Tables are the basic objects in the database used to store data as well as data about data (metadata). In a geodatabase, there are system tables that store information about the other tables, records, and indexes in the geodatabase. These are called metadata tables or repository tables.
There are also classes of tables in the geodatabase that work collectively to store specific types of spatial data. For example, feature classes store information about spatial features. They are made up of several tables, depending on the DBMS you use to store them and whether they are versioned. These spatial data tables have the same properties as nonspatial tables plus they have spatial properties.
General table properties
- Tables manage attributes. This means they store information. In a geodatabase, tables usually store information about a geographic entity.
- Tables contain rows. Each row is one record. In a spatial table, each row represents one feature.
- All rows in a table have the same columns. Columns are also called fields. They are the categories of information the table contains, such as names, areas, statuses, or ID numbers.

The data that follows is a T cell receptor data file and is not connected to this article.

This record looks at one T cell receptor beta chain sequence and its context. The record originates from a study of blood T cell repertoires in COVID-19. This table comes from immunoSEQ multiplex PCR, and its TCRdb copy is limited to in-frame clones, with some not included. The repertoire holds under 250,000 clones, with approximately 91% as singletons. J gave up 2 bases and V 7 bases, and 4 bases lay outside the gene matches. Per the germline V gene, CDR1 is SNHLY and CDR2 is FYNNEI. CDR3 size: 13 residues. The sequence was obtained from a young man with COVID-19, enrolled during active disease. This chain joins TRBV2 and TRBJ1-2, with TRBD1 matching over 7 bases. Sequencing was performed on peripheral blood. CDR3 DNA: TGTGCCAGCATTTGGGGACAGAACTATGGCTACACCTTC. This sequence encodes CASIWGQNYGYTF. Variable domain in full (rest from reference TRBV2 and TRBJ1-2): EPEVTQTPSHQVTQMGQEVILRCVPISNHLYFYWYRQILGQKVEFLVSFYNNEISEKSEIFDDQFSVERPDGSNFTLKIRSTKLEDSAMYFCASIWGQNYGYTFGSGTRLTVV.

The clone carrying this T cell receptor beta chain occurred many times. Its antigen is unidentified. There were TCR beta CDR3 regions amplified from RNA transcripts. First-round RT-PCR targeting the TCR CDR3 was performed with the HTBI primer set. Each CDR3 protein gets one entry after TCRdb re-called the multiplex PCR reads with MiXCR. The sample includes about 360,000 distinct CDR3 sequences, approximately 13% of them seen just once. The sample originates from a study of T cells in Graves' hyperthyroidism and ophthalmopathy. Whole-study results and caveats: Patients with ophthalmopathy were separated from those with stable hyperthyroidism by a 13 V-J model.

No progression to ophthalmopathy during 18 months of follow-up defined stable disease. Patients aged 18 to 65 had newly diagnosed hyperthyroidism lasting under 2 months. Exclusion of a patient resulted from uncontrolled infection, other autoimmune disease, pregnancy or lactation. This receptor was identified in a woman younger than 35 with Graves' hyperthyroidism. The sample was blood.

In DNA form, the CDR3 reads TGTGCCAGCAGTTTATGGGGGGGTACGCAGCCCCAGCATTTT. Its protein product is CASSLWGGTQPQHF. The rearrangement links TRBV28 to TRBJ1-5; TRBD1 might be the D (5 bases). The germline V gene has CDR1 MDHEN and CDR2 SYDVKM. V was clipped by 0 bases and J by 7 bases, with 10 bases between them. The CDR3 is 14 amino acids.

- Each field has a data type and a name.
Spatial table properties
(These properties are in addition to the general table properties.)
- Spatial tables have x,y coordinates.
- Spatial tables can have measure(m-) and z-coordinates.
- Spatial tables have a spatial reference. This includes a coordinate system, x,y tolerance, z- and/or m-tolerance (if z- and/or m-coordinates are present), and resolution.
- Spatial tables store a specific type of feature—polygon, line, point, multipoint, multipatch, dimension, or annotation.
You can define table names, field names, and data types when you use ArcGIS to create tables in a geodatabase. For spatial tables such as feature classes, you also define whether m- and z-coordinates will be present, the coordinate system, the tolerance values, and what type of data will be stored.
You can use context menus in the Catalog pane or geoprocessing tools to create new tables or feature classes. If using geoprocessing tools, you don't create new fields; you can import empty fields from an existing table, but new fields must be defined after the table or feature class is created.